Friday, August 17, 2012

The Shaping of a People

Thursday, August 16.

In the northeastern New Territories lies a town called Tai Po (大埔):
The midway stop between the mainland and Tsim Sha Tsui on the historic Kowloon-Canton Railway (KCR), the town grew rapidly as a rest stop for travelers from Canton (Guangzhou) and Hong Kong. 
Today, designated as one of Hong Kong's New Towns, it is the site of the Hong Kong Railway Museum. with the old Tai Po station serving as the location.
Old paper KCR tickets.
The old manual switches. You can see a modern train whiz by in the back.
When these diesel trains were introduced in the 1950's, they were a huge improvement from the coal-fired original sets.
and the original terminus had a picturesque view of Hong Kong Island:

There was a carriage set on display:
Following the traditional British system, there were three classes.
and this:
The idea of separate classes of travel still exists on the current KCR line - merged with MTR in 2007 and renamed the East Rail Line - with a first class cabin located in the middle of what would otherwise be a standard rapid transit train.

Spur lines used smaller, almost cartoon-like cars, running on a very narrow track gauge:

For lunch we went to the famous Tai Po Market (大埔墟街市, lit. "Tai Po Market market"), a rather modern (air-conditioned!) facility built on the site of the old market complex.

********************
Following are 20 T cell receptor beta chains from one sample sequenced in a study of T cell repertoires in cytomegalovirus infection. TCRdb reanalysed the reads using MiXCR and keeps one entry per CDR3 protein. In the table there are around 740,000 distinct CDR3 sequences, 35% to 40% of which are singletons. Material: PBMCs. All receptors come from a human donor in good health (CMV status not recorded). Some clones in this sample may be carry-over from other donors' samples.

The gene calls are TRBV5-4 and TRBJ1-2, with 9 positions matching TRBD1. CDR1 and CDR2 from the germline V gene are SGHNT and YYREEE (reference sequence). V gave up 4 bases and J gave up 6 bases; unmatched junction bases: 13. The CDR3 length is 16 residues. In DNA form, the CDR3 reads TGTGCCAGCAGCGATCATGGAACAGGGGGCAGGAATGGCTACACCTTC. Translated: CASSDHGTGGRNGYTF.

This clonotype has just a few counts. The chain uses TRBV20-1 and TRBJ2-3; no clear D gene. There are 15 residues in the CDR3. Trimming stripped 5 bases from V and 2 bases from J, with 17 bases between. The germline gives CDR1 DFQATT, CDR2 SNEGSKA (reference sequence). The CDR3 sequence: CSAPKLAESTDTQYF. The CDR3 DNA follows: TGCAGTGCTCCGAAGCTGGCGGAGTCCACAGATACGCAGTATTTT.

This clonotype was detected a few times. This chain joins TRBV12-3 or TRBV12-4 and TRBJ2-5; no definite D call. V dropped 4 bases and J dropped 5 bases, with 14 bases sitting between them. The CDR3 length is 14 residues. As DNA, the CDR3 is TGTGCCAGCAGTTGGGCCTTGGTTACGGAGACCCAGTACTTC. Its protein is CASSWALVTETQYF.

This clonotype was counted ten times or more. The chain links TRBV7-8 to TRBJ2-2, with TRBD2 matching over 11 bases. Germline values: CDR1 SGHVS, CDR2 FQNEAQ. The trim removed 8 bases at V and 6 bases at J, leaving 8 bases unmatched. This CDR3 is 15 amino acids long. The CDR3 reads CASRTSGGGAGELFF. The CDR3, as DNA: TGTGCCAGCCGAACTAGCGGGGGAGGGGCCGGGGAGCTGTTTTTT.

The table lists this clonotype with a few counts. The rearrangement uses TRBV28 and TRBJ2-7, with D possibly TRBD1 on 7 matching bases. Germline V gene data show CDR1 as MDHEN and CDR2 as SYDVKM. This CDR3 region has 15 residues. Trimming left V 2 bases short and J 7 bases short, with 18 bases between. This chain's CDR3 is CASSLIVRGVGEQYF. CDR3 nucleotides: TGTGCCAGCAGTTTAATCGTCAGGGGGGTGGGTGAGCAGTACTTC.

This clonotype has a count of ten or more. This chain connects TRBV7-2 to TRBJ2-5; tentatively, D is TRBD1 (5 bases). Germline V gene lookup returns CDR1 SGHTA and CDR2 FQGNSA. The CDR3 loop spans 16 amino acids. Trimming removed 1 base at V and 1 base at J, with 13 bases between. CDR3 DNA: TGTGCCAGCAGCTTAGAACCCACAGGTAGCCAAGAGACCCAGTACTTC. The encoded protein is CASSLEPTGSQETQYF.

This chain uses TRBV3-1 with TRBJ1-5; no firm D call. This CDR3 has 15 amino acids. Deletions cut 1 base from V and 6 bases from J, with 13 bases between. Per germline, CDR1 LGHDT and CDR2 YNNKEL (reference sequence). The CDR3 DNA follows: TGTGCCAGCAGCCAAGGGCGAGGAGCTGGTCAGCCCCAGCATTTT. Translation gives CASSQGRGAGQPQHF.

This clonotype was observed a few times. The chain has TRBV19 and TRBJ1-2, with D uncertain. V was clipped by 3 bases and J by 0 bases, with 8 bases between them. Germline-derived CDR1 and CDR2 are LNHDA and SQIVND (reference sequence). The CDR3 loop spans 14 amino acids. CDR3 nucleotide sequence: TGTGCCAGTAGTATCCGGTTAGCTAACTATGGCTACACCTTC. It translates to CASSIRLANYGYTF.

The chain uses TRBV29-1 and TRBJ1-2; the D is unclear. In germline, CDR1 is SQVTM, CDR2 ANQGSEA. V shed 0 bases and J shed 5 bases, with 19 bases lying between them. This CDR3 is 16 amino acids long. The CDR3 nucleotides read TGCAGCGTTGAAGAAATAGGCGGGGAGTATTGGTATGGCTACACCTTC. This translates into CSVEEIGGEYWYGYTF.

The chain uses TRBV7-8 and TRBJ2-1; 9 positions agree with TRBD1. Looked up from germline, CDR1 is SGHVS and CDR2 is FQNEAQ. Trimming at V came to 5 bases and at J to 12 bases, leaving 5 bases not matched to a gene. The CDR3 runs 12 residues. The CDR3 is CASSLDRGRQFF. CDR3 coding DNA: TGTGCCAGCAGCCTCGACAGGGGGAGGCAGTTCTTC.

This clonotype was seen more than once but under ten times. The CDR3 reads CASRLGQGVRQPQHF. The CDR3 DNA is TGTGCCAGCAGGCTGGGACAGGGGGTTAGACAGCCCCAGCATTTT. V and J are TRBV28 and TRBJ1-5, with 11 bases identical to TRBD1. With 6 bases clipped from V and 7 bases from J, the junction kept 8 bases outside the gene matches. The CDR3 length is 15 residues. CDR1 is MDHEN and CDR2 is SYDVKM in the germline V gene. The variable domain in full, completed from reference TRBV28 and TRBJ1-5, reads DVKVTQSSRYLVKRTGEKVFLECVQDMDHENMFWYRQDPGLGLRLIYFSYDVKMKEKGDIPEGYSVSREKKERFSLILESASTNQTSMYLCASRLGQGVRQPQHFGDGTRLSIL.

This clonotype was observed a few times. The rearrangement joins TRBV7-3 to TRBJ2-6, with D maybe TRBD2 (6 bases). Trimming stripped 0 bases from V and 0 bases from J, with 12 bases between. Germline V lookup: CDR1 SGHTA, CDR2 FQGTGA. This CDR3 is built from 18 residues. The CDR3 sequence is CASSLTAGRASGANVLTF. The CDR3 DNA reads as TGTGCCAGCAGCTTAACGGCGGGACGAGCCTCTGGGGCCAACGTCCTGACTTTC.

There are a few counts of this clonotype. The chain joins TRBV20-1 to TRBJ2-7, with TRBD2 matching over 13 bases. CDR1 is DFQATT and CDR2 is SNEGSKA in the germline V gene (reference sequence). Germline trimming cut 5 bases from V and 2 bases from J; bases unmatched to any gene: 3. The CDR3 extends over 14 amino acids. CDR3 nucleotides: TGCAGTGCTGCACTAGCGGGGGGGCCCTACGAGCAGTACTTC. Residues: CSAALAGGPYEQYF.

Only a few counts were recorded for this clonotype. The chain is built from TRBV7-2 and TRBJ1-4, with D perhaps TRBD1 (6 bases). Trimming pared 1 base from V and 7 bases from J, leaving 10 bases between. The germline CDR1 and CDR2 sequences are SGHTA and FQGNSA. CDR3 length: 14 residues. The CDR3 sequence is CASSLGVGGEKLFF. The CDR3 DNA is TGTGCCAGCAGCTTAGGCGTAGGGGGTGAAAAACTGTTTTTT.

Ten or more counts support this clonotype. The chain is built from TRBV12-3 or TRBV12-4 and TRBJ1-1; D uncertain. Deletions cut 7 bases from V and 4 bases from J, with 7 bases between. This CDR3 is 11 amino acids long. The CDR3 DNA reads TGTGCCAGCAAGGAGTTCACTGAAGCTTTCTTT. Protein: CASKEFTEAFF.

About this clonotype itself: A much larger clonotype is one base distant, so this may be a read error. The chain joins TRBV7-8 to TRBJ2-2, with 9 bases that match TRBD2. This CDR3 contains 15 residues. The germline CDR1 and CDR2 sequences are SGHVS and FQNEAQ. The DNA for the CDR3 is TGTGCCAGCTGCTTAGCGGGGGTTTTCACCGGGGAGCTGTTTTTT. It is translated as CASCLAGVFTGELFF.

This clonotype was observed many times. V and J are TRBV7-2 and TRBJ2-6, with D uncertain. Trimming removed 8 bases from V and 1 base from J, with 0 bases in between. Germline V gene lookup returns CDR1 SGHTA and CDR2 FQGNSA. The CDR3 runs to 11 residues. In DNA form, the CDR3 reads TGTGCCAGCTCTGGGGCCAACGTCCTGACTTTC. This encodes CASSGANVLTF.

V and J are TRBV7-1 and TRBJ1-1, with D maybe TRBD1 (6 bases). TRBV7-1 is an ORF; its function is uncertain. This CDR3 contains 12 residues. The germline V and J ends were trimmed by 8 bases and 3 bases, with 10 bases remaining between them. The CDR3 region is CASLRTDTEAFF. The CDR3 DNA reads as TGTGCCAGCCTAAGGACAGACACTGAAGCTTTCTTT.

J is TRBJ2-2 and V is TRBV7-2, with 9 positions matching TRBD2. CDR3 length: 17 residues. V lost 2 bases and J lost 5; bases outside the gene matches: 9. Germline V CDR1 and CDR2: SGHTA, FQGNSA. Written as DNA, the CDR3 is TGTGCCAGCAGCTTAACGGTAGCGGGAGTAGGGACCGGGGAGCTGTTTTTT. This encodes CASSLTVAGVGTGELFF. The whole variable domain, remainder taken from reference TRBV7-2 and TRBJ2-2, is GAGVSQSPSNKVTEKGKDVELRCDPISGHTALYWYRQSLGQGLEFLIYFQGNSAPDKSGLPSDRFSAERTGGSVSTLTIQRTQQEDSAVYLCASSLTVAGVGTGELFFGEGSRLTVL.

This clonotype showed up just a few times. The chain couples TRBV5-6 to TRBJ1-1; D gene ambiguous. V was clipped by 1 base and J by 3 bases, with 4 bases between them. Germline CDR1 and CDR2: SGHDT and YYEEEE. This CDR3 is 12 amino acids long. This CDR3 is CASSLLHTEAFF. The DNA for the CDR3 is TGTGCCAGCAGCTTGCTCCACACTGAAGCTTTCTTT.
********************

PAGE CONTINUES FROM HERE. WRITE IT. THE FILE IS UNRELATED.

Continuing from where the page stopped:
At the top is the cooked food centre, similar to ones adopted at other newer markets.
But this one is massive.

there are many shops specializing in noodle dishes topped with fish balls:
and fried fish patties.
I found that it was nothing special.

...and when I say many shops, I mean many shops:
Yeah, that whole board.
On top of the market is the local government building, with a public library and other services.

Taking the East Rail line back to Sha Tin, the advances in technology over the years is astounding:
So that's one of the legacies that the British left for the city.

There are two other influences on Hong Kong that stem from much more ancient traditions.

The first one is Buddhism.
Yeah, they're not kidding.
But even ancient traditions have to defer to modern utility sometimes.
As we approach the actual monastery, the bodhisattva statues become more and more imposing (the last ones, of Guanyin, have giant halos around them!)

There are an inordinate number of (all unique!) buddha statues in the main temple.  I will only assume that the number is ten thousand.  (No photos inside!)
You can walk up the pagoda in the courtyard:
which will reveal a great, breezy top with some view of Sha Tin below you.
On the way down, we were greeted by some wild monkeys.

The other influence is the traditional Chinese spirituality.

This is Che Kung Temple (車公廟) in Tai Wai, dedicated to a deified general of the late Southern Song Dynasty, on its last legs before its fall in 1279.  The original temple, built near the end of the Ming Dynasty in 1644, was replaced in 1993 by a new, grander temple.
The main hall is in the centre here:
again, no photos inside.

There is both a bell on the east:
and a gong on the west,
presumably used to signal some sort of time.
A well-wishing statement is placed above your head on the way out.

While these historical influences have shaped much of what Hong Kong is today, there is no doubting the contribution the modern interconnectedness of the world has made to local culture and thinking.

Just take a look at the desserts:
Egg pudding.  in the shell.

Tofu pudding.  With mangoes.  Lots and lots of mangoes.
and fruits.  Lots and lots of fruits.

Or the architecture:

Or even just the ships that dot the sea surrounding the territory, night and day.

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